When you’re a kid, you dream of going big… and this would just about define every kids dream. Japanese artist Jumpei Mitsui spent 6 years and 4 months creating a 1/40th scale model of the battleship Yamato. The huge piece weighs in at a sizable 330 pounds and stretches to 22 feet long. Be sure to check out the video at the bottom of this post. Very impressive. [Read more...]
What is it exactly that make these surreal sculptures stand so far out from the crowd? Like many of their sculptural brethren they combine objects in unexpected ways, juxtaposing them in such a fashion that challenges us rethink our previous understanding of their varied parts… but these have something more. Perhaps it is the unique way artist Myeongbeom Kim combines objects from nature with those that are man-made.
When I first ran across the work of Guy Laramee, I was completely floored. This fellow really knows how to do some inspired book carving, taking discarded unloved books like old encyclopedias or dictionaries and transforming them into meditative landscapes. While plenty controversial with the book lovers out there, most people can still see the beauty and exceptional creativity involved in these sculptural masterpieces. [Read more...]
The University of California San Diego recently got an astounding and mind bending addition… a small cottage perched precariously on the edge of Jacobs Hall many stories in the air (fittingly on Engineering Building 1). The custom-built installation was the brain child of artist Do Ho Suh, who said after conceptualizing the highly complex project that he “never thought it would be realized.” Happily he was mistaken: the building is now a reality, jutting out 100 feet in the air from the corner of its cement host buildings rooftop at a disconcertingly canted angle. [Read more...]
This intricate pattern-work on the exterior of this archway for Clerkenwell Design Week is, at first glance, mesmerizing and impressive as a piece of art, but might not initially strike you as groundbreaking. Take a little closer look though, and you will understand the innovation behind the facade. The real beauty of this archway, the ingenious idea of Giles Miller Studio, is that it employs natural light to help make its geometric face come alive. Each of the hexagonal wood “pixels” was laser cut and angled in a such a way that the light reflects off each identical piece differently, resulting in a pattern of seemingly multi-colored pieces. [Read more...]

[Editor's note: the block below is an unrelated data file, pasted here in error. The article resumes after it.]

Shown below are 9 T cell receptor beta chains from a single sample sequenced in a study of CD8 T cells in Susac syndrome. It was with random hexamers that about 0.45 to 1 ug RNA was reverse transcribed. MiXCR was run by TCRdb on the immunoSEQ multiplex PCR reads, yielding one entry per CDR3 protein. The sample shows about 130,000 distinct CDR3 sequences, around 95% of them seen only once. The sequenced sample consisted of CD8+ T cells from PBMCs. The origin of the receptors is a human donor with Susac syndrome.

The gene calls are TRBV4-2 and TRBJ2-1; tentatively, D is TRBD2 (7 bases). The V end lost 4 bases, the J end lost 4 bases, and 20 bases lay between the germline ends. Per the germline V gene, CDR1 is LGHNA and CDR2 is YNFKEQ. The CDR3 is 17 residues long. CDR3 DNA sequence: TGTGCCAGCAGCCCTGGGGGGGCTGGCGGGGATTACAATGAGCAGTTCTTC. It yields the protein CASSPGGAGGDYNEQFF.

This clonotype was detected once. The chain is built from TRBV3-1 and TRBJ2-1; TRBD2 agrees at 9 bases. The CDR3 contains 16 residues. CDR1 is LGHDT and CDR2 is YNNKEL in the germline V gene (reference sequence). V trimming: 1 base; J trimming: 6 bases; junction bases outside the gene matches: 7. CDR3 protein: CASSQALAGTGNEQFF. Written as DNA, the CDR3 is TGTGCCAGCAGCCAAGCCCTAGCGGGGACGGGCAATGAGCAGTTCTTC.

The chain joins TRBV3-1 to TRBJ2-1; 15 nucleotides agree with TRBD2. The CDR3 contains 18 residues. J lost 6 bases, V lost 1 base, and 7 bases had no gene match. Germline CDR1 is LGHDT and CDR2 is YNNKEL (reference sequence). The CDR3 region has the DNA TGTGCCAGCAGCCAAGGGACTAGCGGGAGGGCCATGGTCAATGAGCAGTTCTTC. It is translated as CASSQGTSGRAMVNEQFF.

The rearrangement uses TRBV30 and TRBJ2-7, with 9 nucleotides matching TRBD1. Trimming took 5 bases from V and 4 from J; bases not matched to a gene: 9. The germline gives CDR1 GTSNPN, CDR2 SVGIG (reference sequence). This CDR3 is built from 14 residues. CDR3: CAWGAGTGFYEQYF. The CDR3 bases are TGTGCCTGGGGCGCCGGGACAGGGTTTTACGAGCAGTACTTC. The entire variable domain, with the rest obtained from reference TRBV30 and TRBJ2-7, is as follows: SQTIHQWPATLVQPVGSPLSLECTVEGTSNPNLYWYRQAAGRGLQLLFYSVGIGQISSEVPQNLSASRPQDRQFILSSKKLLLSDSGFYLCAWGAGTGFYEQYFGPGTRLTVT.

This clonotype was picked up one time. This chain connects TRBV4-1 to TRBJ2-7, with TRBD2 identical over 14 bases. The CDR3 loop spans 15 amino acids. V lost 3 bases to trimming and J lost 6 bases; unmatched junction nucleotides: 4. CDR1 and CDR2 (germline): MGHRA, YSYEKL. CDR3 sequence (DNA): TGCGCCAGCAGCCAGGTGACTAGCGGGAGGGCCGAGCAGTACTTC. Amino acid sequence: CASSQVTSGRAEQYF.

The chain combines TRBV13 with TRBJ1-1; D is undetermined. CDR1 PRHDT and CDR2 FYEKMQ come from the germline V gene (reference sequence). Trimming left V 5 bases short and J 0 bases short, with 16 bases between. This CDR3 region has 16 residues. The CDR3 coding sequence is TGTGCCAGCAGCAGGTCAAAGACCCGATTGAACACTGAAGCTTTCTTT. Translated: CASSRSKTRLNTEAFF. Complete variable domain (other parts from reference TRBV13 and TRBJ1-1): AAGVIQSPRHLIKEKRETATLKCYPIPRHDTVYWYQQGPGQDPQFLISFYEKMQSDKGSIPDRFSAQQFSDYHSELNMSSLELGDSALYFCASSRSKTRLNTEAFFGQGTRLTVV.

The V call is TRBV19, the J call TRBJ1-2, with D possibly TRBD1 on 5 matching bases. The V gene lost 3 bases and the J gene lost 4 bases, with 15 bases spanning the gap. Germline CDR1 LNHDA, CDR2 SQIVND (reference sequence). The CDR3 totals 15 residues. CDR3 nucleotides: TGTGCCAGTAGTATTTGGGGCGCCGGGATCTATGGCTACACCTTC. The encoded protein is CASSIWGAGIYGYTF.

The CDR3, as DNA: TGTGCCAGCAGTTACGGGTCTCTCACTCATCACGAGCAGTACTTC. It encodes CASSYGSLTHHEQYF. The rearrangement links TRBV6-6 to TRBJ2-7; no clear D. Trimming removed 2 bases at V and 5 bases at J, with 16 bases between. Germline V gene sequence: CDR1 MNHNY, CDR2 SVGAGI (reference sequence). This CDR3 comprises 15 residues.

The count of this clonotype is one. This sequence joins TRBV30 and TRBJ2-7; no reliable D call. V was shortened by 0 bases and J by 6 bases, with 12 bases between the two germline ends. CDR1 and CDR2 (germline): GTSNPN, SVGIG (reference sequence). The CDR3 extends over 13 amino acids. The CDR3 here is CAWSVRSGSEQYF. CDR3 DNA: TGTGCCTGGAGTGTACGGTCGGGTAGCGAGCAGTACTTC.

Marielle van den Bergh creates fantastic sculpures out of just bamboo and paper. Her large, often floating pieces, remind me of Lauri Faggioni’s etherial work for The Science of Sleep, creating a dreamlike world where hand-crafted objects just might come to life if you look at them the right way. Her works include boats, fanciful creatures somewhere between foxes and fish, and even beautiful lanterns in a flooded stone hut. Each are the kind of piece that would look equally at home in a museum or as an imaginative focal point in your own home. [Read more...]
Julien Salaud’s animal sculptures channel the spirit of the astrologers of old, creating complex star like constellations on studded forms. He takes animal taxidermy and hand built sculptures, attaching long nails and pins to them in porcupine fashion. He then strings threads, sometimes covered in beads, between the heads of the nails, creating highly complex webs where the converging lines resemble stars. He calls the series Stellar Animals. [Read more...]